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A common concern with REST APIs is how do you version them? The answer is often something like put the version in the beginning of the URI path. But that’s a terrible advice. This prevents you to make small updates to your API, because you need to duplicate everything every time you increase the version.

A good way to version an API is to not do it. Instead, you can version the media types.

Media types accept parameters. The most common example is probably text/html;charset=utf-8. Here, charset is a parameter and utf-8 is the parameter value. It provides extra information about the media types, in this case the encoding used for the text.

The same can be used for versioning the media type. We could very well have a media type with a v=1 parameter, and then increase it to v=2 when we make breaking changes to the representation. To continue our previous example, we would have application/vnd.ninenines.users+json;v=1 and then application/vnd.ninenines.users+json;v=2.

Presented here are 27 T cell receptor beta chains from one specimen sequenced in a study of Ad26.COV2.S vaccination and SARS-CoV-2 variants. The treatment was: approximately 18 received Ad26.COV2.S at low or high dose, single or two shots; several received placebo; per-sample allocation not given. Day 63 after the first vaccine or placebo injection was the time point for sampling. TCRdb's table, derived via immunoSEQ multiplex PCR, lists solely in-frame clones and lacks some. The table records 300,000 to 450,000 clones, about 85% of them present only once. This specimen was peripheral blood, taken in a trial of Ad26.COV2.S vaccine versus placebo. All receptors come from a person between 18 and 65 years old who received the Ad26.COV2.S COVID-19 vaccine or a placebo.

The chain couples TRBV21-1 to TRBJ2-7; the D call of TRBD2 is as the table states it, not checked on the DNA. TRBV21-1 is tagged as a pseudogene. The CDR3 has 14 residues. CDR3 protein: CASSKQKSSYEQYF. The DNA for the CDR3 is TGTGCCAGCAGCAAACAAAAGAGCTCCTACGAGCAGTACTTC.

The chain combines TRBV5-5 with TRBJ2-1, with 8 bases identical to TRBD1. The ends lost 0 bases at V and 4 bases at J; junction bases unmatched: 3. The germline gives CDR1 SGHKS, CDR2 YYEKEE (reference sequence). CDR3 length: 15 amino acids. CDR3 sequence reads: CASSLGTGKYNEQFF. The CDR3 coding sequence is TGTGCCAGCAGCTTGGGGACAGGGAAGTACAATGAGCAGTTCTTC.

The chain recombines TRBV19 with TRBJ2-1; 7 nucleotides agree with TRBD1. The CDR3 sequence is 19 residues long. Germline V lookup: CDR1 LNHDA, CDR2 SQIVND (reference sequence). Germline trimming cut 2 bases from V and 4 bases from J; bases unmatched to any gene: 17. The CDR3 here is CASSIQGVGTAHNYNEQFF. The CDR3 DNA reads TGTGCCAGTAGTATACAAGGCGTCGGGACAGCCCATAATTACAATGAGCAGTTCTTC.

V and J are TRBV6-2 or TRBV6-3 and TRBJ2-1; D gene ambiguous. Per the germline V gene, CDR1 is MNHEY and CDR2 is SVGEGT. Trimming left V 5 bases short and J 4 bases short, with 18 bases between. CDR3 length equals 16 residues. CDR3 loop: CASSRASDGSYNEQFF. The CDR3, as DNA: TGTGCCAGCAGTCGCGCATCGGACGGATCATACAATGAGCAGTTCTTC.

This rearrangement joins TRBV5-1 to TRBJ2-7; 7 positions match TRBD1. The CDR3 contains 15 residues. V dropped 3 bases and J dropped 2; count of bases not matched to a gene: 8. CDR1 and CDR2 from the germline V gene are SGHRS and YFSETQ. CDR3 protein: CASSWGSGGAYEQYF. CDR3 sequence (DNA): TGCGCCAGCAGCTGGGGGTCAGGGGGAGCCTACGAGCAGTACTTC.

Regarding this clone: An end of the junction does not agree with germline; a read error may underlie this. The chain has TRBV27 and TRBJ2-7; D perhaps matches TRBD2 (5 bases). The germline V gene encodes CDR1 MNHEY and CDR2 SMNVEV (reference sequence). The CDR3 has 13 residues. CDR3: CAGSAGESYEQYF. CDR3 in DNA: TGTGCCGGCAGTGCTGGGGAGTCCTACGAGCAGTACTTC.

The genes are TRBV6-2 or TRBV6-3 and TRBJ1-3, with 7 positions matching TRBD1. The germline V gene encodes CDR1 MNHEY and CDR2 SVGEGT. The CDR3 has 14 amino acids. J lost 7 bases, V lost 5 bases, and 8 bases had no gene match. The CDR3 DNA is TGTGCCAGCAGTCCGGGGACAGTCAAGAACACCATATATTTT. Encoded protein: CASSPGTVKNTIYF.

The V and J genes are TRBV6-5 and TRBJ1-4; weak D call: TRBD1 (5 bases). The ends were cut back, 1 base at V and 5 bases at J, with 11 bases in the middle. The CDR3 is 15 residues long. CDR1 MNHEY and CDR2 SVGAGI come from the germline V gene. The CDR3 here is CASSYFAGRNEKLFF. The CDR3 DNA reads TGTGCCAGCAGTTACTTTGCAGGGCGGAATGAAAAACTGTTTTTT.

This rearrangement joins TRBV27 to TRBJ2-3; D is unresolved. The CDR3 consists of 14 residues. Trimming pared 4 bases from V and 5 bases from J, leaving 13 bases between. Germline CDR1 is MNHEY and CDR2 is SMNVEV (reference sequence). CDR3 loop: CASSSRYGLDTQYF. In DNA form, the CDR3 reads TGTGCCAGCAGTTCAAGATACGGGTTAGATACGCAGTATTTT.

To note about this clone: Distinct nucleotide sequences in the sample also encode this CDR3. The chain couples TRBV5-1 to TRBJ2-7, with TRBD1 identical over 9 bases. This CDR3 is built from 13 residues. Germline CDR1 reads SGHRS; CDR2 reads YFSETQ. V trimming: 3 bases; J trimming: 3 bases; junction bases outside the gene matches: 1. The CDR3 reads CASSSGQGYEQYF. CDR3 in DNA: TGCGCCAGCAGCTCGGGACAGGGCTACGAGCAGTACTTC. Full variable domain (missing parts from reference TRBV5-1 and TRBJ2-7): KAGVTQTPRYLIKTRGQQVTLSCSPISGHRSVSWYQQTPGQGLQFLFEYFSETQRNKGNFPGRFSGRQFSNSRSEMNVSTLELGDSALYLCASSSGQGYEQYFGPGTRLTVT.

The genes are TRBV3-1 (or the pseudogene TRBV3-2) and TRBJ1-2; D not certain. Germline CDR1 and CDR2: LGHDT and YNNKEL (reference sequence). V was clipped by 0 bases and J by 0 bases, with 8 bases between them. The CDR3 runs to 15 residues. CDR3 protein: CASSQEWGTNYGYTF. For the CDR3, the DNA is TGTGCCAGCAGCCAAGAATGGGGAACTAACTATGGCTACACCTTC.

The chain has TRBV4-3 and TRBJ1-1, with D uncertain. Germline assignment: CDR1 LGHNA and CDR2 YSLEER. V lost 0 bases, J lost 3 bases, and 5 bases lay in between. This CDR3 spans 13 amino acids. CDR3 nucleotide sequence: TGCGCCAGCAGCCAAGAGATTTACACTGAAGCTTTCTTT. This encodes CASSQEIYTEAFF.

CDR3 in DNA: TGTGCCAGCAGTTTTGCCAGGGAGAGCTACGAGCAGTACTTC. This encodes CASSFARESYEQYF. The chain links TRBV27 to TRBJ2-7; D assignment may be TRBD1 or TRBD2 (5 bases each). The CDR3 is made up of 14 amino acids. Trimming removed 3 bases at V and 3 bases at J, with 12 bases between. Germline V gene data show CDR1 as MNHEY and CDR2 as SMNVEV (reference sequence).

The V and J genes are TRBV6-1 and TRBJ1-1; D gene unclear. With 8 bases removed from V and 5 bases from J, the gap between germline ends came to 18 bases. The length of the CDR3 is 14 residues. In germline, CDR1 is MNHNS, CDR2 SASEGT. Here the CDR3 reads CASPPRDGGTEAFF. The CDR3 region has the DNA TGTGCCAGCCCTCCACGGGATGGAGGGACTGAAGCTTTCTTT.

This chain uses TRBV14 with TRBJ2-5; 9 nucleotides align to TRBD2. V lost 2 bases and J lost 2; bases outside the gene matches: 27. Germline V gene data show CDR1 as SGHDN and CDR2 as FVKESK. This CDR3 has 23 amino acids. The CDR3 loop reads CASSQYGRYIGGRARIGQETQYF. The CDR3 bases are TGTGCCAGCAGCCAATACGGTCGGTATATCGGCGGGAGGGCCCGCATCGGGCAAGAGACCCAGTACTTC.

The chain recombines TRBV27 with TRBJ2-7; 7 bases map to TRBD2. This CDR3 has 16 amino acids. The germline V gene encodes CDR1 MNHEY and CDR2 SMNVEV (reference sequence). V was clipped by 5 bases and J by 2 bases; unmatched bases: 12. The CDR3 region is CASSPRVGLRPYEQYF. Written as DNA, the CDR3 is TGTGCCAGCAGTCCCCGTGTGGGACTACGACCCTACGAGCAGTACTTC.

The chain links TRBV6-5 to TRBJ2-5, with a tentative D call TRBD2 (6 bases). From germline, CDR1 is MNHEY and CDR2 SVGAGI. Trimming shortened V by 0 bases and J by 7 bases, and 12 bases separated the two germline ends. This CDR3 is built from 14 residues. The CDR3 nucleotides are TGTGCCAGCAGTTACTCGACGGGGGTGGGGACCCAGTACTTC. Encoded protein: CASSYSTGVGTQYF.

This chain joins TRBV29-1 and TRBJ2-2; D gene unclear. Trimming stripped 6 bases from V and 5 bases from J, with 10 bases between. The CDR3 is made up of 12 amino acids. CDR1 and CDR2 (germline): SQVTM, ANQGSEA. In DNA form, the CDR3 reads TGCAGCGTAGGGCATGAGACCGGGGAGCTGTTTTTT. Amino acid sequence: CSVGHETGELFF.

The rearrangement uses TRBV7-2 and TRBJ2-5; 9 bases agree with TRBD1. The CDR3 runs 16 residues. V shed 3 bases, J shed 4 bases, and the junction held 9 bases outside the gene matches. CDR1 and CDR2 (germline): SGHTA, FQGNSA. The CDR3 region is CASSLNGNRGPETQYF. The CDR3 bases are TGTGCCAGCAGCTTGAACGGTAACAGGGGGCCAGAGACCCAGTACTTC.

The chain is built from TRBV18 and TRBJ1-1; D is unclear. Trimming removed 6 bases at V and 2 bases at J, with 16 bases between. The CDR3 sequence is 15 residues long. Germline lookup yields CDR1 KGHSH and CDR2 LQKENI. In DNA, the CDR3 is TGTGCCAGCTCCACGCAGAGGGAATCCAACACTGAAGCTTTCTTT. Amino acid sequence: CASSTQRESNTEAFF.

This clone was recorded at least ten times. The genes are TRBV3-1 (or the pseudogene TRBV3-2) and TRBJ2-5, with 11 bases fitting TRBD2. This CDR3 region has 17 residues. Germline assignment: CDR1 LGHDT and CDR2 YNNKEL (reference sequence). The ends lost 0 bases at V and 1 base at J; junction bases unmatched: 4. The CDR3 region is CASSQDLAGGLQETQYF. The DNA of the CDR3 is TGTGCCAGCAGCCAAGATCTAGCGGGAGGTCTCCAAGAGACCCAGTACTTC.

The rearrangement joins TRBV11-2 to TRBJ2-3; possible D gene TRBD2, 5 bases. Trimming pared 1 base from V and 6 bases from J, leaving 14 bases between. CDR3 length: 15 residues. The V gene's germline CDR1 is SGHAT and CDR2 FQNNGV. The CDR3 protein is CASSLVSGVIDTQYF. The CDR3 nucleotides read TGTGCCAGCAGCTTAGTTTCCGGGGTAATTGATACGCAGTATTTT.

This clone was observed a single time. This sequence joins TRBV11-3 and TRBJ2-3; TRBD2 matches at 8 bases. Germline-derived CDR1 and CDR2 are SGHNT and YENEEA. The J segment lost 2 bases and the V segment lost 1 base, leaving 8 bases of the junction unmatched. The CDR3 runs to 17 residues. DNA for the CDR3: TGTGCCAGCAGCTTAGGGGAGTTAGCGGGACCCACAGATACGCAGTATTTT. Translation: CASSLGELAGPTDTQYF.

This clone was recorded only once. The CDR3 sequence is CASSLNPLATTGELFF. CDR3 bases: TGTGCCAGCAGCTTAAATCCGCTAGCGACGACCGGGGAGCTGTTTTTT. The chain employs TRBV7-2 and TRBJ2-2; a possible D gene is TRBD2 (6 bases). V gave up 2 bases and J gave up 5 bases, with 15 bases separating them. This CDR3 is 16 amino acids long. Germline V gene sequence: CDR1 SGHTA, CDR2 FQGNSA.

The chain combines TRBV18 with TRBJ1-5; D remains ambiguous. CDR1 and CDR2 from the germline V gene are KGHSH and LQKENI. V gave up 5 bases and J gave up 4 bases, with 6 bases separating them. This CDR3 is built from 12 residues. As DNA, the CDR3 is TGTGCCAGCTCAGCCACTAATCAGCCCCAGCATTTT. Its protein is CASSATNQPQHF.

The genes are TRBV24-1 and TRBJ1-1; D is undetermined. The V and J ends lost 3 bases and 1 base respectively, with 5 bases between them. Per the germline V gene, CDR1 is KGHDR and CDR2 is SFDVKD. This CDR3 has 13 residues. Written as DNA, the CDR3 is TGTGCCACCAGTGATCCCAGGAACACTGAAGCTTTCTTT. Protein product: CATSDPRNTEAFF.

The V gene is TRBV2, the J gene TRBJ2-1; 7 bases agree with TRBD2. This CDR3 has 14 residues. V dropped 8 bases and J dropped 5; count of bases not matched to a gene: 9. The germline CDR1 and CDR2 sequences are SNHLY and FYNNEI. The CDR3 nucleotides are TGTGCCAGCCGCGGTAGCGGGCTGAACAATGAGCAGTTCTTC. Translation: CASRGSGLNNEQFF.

And we can still serve both, of course. We already have the code for it, all we need is to have a separate encoding function per version. Old clients can still request v=1 and new clients can just go with v=2. You can keep a few versions side by side and purge the old ones when clients stop requesting them.

This leaves the question of what should be done when a client tries to request a version of the media type that is not available anymore. A clean way is to detect this (for example by matching on all versions if none of the supported ones matched) and to send back a proper error, with explanations why that is so and how to fix the client (in the case of mobile applications, an upgrade is most likely required).

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